Mike returned to rock music, forming another group of similar duration called Barefeet. That led to a job as a bassist with Kevin Ayers & the Whole World. Ayers was a founding member of Soft Machine but left the group in 1968. The following year they made the ‘Joy Of A Toy’ album which led to a tour in 1970.
Among the members of the Whole World was David Bedford taking care of the keyboards. Bedford, who was a classically trained composer, struck up a good friendship with Mike, helping him compose an early version of Tubular Bells. While on tour with The Whole World, Mike came into contact with the Centipede, a huge jazz band conducted by Keith Tippett.
The wide range of instruments available to them influenced Mike in the multi-instrumental character that he would later give to his own compositions.
Kevin Ayers & the Whole World recorded two albums, Shooting At The Moon and Whatevershebringswesing before splitting up in August 1971. Until then Mike had been playing electric guitar and his masterful solos with Kevin Ayers had already earned him a reputation as a master.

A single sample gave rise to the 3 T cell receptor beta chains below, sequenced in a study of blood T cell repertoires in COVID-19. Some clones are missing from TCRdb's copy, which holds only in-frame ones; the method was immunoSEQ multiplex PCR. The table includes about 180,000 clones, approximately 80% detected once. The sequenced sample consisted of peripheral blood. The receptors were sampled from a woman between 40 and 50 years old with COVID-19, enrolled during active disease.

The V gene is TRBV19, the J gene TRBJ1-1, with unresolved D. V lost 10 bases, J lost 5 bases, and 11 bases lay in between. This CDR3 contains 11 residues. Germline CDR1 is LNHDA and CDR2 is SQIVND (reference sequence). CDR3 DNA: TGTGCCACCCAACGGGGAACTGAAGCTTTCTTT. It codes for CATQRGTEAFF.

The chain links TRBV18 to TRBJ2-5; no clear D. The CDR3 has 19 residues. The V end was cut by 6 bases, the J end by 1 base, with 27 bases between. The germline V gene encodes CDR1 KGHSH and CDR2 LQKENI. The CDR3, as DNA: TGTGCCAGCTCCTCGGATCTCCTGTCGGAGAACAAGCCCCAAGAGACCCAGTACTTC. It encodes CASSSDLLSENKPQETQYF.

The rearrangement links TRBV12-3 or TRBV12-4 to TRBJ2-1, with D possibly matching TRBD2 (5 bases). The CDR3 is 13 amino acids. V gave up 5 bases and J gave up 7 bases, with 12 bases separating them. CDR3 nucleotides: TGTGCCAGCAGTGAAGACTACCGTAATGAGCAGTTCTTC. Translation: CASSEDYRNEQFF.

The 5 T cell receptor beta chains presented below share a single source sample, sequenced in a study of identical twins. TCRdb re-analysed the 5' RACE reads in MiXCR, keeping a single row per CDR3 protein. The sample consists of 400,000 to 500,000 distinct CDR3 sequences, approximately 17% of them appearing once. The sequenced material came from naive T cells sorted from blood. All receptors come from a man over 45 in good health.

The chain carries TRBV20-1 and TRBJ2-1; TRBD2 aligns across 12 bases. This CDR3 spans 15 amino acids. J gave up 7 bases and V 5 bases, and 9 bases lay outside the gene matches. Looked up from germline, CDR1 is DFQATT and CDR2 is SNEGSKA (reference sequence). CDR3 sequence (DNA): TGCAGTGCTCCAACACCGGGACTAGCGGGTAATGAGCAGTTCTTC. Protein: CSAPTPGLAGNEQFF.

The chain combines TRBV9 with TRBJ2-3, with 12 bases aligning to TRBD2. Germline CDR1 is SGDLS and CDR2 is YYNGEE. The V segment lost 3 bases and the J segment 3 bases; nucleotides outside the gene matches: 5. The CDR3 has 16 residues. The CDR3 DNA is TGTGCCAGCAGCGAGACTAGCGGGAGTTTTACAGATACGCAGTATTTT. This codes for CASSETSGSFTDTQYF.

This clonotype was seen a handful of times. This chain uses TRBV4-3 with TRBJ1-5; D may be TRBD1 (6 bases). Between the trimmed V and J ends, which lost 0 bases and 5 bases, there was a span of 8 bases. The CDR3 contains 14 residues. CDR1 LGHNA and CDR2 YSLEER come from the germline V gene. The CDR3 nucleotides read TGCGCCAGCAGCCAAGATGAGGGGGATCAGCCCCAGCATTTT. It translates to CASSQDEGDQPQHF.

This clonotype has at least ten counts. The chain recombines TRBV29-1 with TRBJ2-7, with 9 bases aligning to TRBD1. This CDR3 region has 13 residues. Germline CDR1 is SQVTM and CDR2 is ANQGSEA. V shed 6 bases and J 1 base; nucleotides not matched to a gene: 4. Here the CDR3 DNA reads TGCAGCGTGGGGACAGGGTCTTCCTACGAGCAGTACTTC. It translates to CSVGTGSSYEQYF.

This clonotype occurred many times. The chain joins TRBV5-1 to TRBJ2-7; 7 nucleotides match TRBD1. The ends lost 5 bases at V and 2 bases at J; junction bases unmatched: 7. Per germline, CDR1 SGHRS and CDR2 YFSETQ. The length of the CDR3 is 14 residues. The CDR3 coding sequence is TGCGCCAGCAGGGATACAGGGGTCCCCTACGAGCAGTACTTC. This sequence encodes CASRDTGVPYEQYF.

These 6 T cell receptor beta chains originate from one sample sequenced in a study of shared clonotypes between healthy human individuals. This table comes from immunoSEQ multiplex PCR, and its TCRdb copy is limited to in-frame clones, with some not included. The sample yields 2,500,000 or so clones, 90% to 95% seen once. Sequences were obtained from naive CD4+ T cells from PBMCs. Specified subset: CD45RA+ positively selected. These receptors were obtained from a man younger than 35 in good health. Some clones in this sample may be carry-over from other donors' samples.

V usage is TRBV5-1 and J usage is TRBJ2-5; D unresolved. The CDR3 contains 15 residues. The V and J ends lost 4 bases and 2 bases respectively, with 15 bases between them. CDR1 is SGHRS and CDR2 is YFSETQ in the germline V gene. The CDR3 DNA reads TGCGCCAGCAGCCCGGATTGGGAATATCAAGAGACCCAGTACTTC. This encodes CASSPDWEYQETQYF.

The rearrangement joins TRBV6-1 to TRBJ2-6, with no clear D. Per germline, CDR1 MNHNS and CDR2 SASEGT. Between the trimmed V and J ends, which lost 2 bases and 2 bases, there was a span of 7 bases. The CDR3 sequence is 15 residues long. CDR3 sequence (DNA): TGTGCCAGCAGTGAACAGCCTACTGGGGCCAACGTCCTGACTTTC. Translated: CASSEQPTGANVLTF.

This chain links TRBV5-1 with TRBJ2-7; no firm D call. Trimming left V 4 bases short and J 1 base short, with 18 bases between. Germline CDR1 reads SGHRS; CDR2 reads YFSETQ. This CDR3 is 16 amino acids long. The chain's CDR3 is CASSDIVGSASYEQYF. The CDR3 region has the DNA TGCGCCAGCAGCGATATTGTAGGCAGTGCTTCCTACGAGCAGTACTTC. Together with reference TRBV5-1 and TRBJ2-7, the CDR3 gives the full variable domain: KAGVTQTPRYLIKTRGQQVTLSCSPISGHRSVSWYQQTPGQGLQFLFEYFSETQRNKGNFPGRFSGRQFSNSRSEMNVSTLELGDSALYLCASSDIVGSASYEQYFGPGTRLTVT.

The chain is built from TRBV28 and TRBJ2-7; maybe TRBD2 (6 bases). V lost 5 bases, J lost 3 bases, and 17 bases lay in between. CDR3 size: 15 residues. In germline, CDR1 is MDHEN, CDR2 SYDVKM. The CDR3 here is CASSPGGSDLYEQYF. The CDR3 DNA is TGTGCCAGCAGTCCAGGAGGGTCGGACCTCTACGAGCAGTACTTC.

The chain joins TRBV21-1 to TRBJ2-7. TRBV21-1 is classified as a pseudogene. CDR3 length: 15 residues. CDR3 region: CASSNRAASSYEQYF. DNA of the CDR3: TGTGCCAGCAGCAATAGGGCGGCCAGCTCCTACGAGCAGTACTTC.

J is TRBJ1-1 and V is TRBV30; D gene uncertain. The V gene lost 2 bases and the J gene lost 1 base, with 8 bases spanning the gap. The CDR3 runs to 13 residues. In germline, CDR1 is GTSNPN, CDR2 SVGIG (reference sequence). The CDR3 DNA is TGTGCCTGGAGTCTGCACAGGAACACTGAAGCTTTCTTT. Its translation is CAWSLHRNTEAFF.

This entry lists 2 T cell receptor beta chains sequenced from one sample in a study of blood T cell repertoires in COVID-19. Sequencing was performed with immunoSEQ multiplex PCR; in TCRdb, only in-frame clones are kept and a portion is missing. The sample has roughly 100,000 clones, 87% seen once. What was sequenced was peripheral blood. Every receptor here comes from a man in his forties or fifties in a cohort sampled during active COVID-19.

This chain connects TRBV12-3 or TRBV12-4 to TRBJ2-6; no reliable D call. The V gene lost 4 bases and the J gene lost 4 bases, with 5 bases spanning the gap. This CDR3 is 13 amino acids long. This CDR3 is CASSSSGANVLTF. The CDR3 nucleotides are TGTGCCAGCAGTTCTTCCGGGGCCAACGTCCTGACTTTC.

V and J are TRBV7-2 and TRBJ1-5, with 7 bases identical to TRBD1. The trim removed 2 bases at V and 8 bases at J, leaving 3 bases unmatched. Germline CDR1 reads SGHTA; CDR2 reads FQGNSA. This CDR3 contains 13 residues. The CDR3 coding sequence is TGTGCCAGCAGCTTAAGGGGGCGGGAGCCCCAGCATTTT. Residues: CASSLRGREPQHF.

The Road to Tubular Bells: 1971-1973
During that period Mike began to order the musical ideas that would later form part of Tubular Bells. Using a four-track recorder with two tracks going one way and two tracks going the other that Kevin Ayers lent him, he discovered that if he covered the erase head with a small piece of cardboard he could record on four tracks. In this way he could begin to record the ideas necessary to realize his dream.
That dream was to create a symphony, similar to the large-scale compositions for orchestra with different movements that could be found in many works of classical music. With Ayers’ tape recorder he went into his bedroom in the house he shared with the other members of the group, and ideas for his new work slowly began to take shape.
Already involved in the work, Mike insisted on playing all the instruments himself. And he thought that it would not be difficult for him with his natural gift to master almost any instrument; from the glockenspiel to the grand piano, the classical guitar, the Farfisa organ… .